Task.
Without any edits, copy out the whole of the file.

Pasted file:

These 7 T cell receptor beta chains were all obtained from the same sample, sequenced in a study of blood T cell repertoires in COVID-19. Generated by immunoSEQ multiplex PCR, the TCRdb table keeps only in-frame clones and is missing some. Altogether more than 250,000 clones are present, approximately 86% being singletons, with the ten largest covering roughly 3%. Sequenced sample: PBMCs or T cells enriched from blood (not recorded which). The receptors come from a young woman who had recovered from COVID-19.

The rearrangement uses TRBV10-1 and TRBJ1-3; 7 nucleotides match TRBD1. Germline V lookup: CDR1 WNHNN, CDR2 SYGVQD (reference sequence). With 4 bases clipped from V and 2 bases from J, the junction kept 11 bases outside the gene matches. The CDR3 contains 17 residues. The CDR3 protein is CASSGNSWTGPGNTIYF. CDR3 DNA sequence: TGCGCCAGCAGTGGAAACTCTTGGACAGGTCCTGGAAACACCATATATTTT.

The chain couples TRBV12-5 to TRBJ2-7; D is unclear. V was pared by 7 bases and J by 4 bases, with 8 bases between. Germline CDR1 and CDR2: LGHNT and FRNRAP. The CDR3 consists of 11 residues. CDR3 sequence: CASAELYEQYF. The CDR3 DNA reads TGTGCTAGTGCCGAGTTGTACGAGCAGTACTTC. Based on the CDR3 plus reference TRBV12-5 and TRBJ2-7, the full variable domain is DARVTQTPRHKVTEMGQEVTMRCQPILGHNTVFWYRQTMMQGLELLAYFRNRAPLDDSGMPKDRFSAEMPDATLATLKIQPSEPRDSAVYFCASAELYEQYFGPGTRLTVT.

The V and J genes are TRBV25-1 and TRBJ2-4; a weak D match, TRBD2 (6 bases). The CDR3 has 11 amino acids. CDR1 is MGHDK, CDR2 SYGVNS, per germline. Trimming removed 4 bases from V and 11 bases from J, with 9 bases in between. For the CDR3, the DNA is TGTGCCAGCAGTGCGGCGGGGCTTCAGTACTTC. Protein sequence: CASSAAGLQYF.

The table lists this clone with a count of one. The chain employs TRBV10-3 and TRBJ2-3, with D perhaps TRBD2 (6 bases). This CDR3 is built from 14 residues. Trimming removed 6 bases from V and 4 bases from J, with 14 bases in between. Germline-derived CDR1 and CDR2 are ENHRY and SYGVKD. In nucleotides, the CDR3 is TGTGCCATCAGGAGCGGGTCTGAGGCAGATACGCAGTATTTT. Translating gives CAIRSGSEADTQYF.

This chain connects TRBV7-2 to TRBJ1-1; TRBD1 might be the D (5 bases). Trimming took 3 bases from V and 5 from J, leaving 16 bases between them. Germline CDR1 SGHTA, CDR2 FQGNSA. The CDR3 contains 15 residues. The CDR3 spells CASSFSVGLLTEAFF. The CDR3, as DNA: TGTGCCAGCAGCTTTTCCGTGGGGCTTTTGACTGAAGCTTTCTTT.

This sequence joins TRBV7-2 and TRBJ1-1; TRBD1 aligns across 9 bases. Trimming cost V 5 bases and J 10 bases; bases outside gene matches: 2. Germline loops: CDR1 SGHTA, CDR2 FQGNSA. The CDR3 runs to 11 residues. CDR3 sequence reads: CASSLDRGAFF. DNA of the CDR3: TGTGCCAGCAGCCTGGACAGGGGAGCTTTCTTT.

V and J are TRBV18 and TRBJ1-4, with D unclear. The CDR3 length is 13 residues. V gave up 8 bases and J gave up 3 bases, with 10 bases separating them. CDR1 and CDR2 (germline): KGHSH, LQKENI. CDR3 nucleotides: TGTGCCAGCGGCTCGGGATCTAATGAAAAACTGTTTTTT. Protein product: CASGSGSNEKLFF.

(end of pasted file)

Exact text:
These 7 T cell receptor beta chains were all obtained from the same sample, sequenced in a study of blood T cell repertoires in COVID-19. Generated by immunoSEQ multiplex PCR, the TCRdb table keeps only in-frame clones and is missing some. Altogether more than 250,000 clones are present, approximately 86% being singletons, with the ten largest covering roughly 3%. Sequenced sample: PBMCs or T cells enriched from blood (not recorded which). The receptors come from a young woman who had recovered from COVID-19.

The rearrangement uses TRBV10-1 and TRBJ1-3; 7 nucleotides match TRBD1. Germline V lookup: CDR1 WNHNN, CDR2 SYGVQD (reference sequence). With 4 bases clipped from V and 2 bases from J, the junction kept 11 bases outside the gene matches. The CDR3 contains 17 residues. The CDR3 protein is CASSGNSWTGPGNTIYF. CDR3 DNA sequence: TGCGCCAGCAGTGGAAACTCTTGGACAGGTCCTGGAAACACCATATATTTT.

The chain couples TRBV12-5 to TRBJ2-7; D is unclear. V was pared by 7 bases and J by 4 bases, with 8 bases between. Germline CDR1 and CDR2: LGHNT and FRNRAP. The CDR3 consists of 11 residues. CDR3 sequence: CASAELYEQYF. The CDR3 DNA reads TGTGCTAGTGCCGAGTTGTACGAGCAGTACTTC. Based on the CDR3 plus reference TRBV12-5 and TRBJ2-7, the full variable domain is DARVTQTPRHKVTEMGQEVTMRCQPILGHNTVFWYRQTMMQGLELLAYFRNRAPLDDSGMPKDRFSAEMPDATLATLKIQPSEPRDSAVYFCASAELYEQYFGPGTRLTVT.

The V and J genes are TRBV25-1 and TRBJ2-4; a weak D match, TRBD2 (6 bases). The CDR3 has 11 amino acids. CDR1 is MGHDK, CDR2 SYGVNS, per germline. Trimming removed 4 bases from V and 11 bases from J, with 9 bases in between. For the CDR3, the DNA is TGTGCCAGCAGTGCGGCGGGGCTTCAGTACTTC. Protein sequence: CASSAAGLQYF.

The table lists this clone with a count of one. The chain employs TRBV10-3 and TRBJ2-3, with D perhaps TRBD2 (6 bases). This CDR3 is built from 14 residues. Trimming removed 6 bases from V and 4 bases from J, with 14 bases in between. Germline-derived CDR1 and CDR2 are ENHRY and SYGVKD. In nucleotides, the CDR3 is TGTGCCATCAGGAGCGGGTCTGAGGCAGATACGCAGTATTTT. Translating gives CAIRSGSEADTQYF.

This chain connects TRBV7-2 to TRBJ1-1; TRBD1 might be the D (5 bases). Trimming took 3 bases from V and 5 from J, leaving 16 bases between them. Germline CDR1 SGHTA, CDR2 FQGNSA. The CDR3 contains 15 residues. The CDR3 spells CASSFSVGLLTEAFF. The CDR3, as DNA: TGTGCCAGCAGCTTTTCCGTGGGGCTTTTGACTGAAGCTTTCTTT.

This sequence joins TRBV7-2 and TRBJ1-1; TRBD1 aligns across 9 bases. Trimming cost V 5 bases and J 10 bases; bases outside gene matches: 2. Germline loops: CDR1 SGHTA, CDR2 FQGNSA. The CDR3 runs to 11 residues. CDR3 sequence reads: CASSLDRGAFF. DNA of the CDR3: TGTGCCAGCAGCCTGGACAGGGGAGCTTTCTTT.

V and J are TRBV18 and TRBJ1-4, with D unclear. The CDR3 length is 13 residues. V gave up 8 bases and J gave up 3 bases, with 10 bases separating them. CDR1 and CDR2 (germline): KGHSH, LQKENI. CDR3 nucleotides: TGTGCCAGCGGCTCGGGATCTAATGAAAAACTGTTTTTT. Protein product: CASGSGSNEKLFF.